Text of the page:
-------“Remember the Ladies,” the exhibition of paintings assembled at the Thomas Cole House in Catskill (showing until October 31; http://thomascole.org) proved to be the start of something big. Thanks to that exhibition, says Smithsonian magazine writer Judith Dobrzynski (7/21), some painters of “America’s great landscapes” are “finally getting their due.” Although they made “awe-inspiring contributions to America’s first distinctive school of art, with its “romantic sensibility, respect for balance, luminosity and love of picturesque scenery,” those artists were “unknown and forgotten to history.” They were ignored because they were women. The people who undertook to rescue those women from oblivion, the people who conceived the idea and performed the tasks of finding and borrowing and hanging the all-but-lost landscapes, the people who assembled the full-color catalogue with illuminating essays, the people run our Thomas Cole National Historic Site, started what amounts to “rewriting a chapter of American art history.”
-------They also instigated a whole season in GreeneLand of gallery shows devoted to female artists.
-------In terms of sheer volume, the foremost of those tributes took place at the BRIK gallery in Catskill (www.brikgallery.com ). Under the title “Cowgirls 3,” and with the summer's most festive opening party, entrepreneur Frank Cuthbert exhibited works by 83 (!) living artists whose common trait is, well, femaleness.
-------Directly responding to “Remember the Ladies” came “Artistic Women Past and Present: Looking Forward from the Hudson River School Tradition,” at the Catskill Mountain Foundation’s gallery in Hunter. It combined works of living female artists (Nancy Campbell, Patti Ferrara, Edith Marcik, Kate McGloughlin, Lauren Sansarecq, Kaete Brittin Shaw, Sue Story, Edith Wetzel) with works by pioneering predecessors who helped to make art a legitimate profession for women.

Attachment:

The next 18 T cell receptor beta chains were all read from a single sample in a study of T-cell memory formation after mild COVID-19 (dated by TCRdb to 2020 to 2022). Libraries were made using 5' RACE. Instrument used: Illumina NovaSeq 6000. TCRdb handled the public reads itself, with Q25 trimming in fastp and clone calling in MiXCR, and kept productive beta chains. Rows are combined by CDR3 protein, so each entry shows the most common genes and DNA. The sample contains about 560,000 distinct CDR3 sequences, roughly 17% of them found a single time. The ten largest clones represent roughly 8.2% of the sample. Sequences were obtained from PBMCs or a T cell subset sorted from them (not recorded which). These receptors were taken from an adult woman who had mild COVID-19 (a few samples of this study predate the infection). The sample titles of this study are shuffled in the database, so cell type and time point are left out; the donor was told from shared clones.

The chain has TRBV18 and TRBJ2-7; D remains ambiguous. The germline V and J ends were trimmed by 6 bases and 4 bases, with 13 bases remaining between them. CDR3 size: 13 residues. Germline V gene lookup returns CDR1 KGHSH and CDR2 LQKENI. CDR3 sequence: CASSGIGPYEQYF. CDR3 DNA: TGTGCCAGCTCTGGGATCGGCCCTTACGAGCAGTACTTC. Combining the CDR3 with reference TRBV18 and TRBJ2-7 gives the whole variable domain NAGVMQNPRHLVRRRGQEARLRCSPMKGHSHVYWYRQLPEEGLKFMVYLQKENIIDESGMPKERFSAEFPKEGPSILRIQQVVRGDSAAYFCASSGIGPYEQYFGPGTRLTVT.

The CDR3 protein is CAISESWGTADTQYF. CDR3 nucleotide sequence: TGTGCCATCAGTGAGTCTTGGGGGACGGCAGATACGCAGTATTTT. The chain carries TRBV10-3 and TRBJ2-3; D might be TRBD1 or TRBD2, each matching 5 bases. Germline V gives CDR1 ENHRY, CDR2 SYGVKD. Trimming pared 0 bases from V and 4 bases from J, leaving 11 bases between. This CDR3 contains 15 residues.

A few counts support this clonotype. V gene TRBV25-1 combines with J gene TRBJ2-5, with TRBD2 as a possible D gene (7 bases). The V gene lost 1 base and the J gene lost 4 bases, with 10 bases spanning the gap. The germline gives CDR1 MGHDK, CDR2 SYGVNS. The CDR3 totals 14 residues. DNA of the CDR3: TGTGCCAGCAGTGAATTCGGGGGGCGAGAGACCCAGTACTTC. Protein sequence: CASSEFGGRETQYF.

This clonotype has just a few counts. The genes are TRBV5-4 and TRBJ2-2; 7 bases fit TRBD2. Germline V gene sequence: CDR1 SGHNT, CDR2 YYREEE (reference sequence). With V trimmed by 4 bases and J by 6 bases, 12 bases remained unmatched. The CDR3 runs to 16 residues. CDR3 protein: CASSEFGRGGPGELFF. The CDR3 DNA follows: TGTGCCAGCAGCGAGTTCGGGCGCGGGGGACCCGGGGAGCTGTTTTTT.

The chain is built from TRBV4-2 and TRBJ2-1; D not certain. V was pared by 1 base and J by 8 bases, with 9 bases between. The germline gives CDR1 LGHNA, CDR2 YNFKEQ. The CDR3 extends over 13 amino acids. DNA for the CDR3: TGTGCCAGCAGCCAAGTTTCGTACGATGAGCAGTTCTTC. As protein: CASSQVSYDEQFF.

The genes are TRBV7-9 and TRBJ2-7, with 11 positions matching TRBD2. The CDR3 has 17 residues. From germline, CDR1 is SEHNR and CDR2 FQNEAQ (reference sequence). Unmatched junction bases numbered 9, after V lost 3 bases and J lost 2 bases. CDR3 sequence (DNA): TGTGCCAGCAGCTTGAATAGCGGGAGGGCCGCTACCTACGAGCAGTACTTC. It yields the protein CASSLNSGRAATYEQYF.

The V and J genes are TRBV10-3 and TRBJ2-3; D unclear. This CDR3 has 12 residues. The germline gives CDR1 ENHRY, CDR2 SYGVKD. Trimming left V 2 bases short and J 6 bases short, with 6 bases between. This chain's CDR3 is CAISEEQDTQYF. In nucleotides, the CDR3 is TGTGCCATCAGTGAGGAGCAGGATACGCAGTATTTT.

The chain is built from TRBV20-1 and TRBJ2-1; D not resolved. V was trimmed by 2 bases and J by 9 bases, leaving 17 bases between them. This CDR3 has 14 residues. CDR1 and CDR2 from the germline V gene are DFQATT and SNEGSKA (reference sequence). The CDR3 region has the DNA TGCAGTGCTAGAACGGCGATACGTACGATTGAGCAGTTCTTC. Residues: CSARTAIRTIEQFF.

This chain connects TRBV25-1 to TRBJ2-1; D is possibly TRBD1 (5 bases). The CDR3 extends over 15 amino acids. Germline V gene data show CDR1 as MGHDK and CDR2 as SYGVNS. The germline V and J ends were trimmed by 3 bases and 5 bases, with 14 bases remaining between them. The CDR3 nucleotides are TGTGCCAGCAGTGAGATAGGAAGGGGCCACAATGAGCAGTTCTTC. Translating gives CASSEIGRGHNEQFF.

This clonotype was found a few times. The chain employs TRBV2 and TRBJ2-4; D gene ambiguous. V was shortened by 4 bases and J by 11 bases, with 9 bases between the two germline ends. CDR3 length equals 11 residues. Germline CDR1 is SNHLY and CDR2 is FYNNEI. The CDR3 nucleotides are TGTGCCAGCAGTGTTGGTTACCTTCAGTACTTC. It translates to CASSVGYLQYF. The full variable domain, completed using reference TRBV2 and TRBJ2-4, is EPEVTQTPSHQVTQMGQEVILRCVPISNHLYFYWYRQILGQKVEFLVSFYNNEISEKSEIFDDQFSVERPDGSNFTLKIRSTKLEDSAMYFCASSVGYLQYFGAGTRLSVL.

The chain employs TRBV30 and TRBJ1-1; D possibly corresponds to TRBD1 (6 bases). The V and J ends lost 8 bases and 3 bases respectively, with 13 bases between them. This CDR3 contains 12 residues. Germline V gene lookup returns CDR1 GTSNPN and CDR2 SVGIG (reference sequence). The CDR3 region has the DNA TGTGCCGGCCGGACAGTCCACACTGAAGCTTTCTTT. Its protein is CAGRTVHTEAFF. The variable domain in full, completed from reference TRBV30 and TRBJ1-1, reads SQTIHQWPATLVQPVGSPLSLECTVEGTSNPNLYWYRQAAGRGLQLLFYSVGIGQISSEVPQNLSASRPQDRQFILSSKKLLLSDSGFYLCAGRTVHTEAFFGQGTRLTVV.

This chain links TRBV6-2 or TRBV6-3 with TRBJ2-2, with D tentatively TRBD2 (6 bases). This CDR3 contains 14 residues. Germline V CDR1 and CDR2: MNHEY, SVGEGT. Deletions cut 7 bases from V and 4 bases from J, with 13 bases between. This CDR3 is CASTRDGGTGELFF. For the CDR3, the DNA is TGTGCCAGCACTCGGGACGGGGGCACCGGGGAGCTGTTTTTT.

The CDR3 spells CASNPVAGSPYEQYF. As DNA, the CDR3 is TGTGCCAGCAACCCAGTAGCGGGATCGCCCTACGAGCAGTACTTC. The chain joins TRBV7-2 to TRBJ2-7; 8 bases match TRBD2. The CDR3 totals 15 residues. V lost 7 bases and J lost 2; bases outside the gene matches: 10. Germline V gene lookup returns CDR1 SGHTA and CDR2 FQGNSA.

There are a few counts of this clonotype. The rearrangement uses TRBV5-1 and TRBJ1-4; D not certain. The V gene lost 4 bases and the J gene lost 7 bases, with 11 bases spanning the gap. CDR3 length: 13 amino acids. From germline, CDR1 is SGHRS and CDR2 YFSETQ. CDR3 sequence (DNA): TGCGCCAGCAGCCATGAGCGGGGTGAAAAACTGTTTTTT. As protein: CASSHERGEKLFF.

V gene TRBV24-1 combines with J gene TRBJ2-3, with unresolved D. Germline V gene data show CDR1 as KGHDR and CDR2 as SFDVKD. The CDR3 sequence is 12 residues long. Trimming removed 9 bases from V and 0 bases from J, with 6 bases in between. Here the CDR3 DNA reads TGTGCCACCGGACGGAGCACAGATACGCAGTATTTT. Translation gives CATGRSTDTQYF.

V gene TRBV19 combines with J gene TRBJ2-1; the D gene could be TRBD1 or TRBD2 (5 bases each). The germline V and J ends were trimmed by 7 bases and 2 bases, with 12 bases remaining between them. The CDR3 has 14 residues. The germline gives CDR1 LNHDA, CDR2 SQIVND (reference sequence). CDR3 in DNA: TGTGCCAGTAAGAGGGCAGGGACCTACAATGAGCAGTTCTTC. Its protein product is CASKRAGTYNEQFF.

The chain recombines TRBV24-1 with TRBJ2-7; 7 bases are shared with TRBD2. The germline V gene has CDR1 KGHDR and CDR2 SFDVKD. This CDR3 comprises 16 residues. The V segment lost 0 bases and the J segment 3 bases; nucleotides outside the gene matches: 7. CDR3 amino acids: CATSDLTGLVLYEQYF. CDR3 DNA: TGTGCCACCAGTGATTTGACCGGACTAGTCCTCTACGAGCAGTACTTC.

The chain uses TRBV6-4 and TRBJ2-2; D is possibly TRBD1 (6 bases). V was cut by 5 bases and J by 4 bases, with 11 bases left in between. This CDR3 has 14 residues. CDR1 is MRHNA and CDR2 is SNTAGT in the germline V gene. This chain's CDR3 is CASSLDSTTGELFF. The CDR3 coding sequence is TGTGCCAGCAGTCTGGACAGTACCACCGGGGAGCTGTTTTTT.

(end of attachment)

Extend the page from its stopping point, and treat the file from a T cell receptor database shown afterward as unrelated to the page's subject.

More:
-------At the Astor House in Tannersville, similarly, “Today’s Ladies” was the title of the Hudson River Artists’ Guild collection of landscape by mountaintop-based female plein air painters.
-------In Catskill, the county Arts Council’s main gallery was occupied by a “Nature/Nurture” show composed of works by 11 local women (Jane Bloodgood Abrams, Mariella Bisson, Sasha Chermayeff, Linda Cross, Tasha Depp, Patti Ferrara, Claudia McNulty, Susan Togut, Christy Rupp, Olivia Stonner) who treat nature as subject, as source material, as object of scientific inquiry and/or as manifestations of the sublime. And at the same time, the upstairs gallery was festooned with what Naomi Teppich calls “Ancient Morphons”: ceramic sculptures and mixed-media draws that evoke early geological history, with special attention to the fossilized forms and textures of primordial sea creatures.
-----And down the street from the Council’s gallery, Edith Marcik of The Galleria led an assemblage of works by women who exemplify ”Contemporary Artists Inspired by the Hudson River School.”-------Also contributing to GreeneLand’s season of female-flavored recollection was an illustrated talk given on a September Sunday, at Beattie-Powers Place in Catskill. Historian Sylvia Hassenkopf recalled the careers of Edith Howland, sculptor, and K.C. Budd, architect of the 19th and early 20th centuries. Ms Budd designed (or redesigned) the Howland family’s majestic GreeneLand home, Catwalk (originally a cottage occupied by artist Charles Herbert Moore, now an art-nurturing estate owned by Purcell and Jim Palmer.
-----Moreover, at a gallery in St Louis, a summer exhibition of multimedia encaustic art featured the work of yet another GreeneLand artist of the female persuasion: Fawn Potash.
RECOGNIZED in quite another way recently was another GreeneLand woman: Stacey Fitzgerald, former bookkeeper (for 21 years) of the former Birch Hill Enterprises in Freehold. She achieved the distinction of being convicted in Greene County court of grand larceny. By forging checks and tapping the personal account of her boss, Ben Buel she plundered the firm. Under a plea bargain (as reported in the Daily Mail, 9/24) she admitted embezzling $62,000 during the firm’s final three years.
RECOGNIZED too in GreeneLand this summer were women of another sort. At the Maetreum of Cybele, Magna Mater, in Palenville, worldwide home of the Cybeline Revival, convent home of the Priestesses of Cybele (www.gallae.com), August 28th was celebrated as Pagan Pride Day. Portions of the “Goddess Remembered” film trilogy were shown, and presentations were made by a Corelian Priestess from the Paranormal Society of Albany, by a Senior Druid of the Closed Grove and by the Arch Druid of the East Coast.
-------(That observance coincided with a special evening at GreeneLand’s clothing-optional nudist camp, when some guests donned garments to the extent that was suitable for participation in a lingerie fashion show. www.juniperwoods.com )
-------(GreeneLand’s Goddess-worshipping pagans, catering especially to trans-gendered adherents, differ markedly from other professed Cybelians. Another branch of the “Cybelian movement,” ostensibly with chapters in 82 countries, advocates female-dominated male-female relationships and aims “to bring about a world-wide gynocracy.” Such is the testimony of the anonymous keeper of the web site www.cybelians.com who also is the principal author of successive titles marked by way of Kinkebooks ).